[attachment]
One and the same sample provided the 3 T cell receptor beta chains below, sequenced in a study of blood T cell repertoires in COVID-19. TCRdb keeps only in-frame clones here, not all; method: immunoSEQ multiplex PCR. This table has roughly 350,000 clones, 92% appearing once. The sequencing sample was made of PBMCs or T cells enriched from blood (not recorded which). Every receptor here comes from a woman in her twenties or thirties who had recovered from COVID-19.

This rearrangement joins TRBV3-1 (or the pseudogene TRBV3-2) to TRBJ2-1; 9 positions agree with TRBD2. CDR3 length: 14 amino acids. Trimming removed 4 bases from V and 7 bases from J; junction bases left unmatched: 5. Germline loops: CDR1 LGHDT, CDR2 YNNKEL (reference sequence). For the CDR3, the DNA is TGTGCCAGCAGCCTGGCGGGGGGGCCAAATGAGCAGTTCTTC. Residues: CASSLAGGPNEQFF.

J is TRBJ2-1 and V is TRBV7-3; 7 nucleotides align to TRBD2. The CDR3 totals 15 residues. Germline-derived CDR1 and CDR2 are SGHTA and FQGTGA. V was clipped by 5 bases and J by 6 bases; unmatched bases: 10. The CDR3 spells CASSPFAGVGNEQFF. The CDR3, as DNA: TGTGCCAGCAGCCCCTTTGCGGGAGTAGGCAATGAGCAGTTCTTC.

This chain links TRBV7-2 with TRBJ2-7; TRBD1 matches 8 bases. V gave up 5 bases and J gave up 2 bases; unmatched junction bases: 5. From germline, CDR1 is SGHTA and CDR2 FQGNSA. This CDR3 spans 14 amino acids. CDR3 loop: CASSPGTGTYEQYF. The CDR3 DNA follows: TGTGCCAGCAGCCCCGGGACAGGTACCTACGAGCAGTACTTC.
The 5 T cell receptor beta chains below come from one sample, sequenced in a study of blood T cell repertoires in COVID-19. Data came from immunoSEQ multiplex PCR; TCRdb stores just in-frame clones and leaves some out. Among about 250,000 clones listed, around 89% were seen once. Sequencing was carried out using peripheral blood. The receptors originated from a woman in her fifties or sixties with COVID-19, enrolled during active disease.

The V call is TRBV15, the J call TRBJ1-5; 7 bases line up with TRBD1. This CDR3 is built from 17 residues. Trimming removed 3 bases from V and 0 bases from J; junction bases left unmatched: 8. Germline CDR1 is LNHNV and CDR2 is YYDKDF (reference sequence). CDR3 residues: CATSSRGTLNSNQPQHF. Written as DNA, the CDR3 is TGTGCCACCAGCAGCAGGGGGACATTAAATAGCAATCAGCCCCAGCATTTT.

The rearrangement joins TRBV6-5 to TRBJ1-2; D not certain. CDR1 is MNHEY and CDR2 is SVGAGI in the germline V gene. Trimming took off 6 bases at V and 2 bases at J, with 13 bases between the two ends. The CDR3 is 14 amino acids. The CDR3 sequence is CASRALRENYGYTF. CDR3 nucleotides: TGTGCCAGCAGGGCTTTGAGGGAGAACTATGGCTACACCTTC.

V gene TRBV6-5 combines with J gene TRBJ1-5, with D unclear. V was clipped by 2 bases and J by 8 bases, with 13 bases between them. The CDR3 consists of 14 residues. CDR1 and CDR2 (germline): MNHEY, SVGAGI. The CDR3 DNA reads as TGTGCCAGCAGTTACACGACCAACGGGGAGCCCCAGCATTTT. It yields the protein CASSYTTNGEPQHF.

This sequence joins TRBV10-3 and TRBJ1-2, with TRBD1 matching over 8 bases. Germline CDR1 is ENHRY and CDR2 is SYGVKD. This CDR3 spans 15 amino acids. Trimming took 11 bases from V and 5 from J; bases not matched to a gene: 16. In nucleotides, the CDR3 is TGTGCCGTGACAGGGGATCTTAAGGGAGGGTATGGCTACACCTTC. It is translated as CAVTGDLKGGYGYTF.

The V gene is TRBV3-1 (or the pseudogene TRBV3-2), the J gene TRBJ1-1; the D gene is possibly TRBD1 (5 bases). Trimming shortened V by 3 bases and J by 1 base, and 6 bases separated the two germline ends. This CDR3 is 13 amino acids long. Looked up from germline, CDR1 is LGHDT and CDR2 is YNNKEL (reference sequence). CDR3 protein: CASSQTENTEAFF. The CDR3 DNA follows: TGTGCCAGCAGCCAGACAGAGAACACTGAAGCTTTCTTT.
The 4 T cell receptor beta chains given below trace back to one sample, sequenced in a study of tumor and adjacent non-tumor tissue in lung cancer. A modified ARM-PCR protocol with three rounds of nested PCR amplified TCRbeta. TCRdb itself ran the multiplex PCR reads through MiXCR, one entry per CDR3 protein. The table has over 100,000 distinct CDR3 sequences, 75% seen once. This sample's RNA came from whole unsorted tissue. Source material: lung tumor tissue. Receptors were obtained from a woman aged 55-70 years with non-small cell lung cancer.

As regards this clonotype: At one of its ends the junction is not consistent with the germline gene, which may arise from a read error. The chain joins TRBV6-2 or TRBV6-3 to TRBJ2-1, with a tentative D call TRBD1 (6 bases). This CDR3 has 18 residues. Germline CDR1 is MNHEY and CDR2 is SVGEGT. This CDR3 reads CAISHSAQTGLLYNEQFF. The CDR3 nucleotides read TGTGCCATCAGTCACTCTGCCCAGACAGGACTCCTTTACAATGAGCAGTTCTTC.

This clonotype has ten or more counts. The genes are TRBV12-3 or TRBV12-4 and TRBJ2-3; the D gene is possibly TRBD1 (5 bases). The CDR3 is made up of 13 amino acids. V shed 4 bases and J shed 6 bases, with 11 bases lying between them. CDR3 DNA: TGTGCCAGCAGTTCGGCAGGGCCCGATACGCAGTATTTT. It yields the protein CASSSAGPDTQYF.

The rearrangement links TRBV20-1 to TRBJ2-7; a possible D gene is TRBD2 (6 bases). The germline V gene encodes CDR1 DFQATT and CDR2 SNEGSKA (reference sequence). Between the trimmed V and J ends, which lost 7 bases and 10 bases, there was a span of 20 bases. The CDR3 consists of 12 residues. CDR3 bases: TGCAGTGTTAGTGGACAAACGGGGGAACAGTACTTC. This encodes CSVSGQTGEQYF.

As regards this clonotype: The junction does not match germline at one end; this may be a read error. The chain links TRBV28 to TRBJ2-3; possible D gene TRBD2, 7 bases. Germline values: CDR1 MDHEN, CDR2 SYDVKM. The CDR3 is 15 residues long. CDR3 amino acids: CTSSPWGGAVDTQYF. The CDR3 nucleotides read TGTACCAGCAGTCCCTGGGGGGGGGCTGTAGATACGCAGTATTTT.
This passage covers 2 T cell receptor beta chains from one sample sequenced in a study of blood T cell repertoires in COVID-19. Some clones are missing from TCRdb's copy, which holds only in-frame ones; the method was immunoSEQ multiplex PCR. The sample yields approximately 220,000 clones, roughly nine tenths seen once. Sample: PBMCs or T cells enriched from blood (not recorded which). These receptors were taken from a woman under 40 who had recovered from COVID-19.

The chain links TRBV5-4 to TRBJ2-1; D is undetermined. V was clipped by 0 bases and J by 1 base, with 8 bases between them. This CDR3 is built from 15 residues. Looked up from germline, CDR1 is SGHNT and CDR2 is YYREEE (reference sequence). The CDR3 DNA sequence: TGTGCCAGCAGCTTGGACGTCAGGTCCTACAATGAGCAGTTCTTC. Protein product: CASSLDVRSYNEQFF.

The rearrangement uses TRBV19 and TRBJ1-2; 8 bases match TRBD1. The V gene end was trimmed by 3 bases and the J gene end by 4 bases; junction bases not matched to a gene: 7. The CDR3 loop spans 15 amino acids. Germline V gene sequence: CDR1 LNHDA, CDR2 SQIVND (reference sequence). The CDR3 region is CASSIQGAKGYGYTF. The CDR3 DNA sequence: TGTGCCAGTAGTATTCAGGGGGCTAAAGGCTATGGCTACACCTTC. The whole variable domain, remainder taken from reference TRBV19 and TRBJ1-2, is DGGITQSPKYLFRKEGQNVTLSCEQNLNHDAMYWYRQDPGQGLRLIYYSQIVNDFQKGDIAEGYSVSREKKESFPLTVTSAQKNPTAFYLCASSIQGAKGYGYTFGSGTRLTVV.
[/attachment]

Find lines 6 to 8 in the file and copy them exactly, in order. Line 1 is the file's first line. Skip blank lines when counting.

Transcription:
The V call is TRBV15, the J call TRBJ1-5; 7 bases line up with TRBD1. This CDR3 is built from 17 residues. Trimming removed 3 bases from V and 0 bases from J; junction bases left unmatched: 8. Germline CDR1 is LNHNV and CDR2 is YYDKDF (reference sequence). CDR3 residues: CATSSRGTLNSNQPQHF. Written as DNA, the CDR3 is TGTGCCACCAGCAGCAGGGGGACATTAAATAGCAATCAGCCCCAGCATTTT.

The rearrangement joins TRBV6-5 to TRBJ1-2; D not certain. CDR1 is MNHEY and CDR2 is SVGAGI in the germline V gene. Trimming took off 6 bases at V and 2 bases at J, with 13 bases between the two ends. The CDR3 is 14 amino acids. The CDR3 sequence is CASRALRENYGYTF. CDR3 nucleotides: TGTGCCAGCAGGGCTTTGAGGGAGAACTATGGCTACACCTTC.

V gene TRBV6-5 combines with J gene TRBJ1-5, with D unclear. V was clipped by 2 bases and J by 8 bases, with 13 bases between them. The CDR3 consists of 14 residues. CDR1 and CDR2 (germline): MNHEY, SVGAGI. The CDR3 DNA reads as TGTGCCAGCAGTTACACGACCAACGGGGAGCCCCAGCATTTT. It yields the protein CASSYTTNGEPQHF.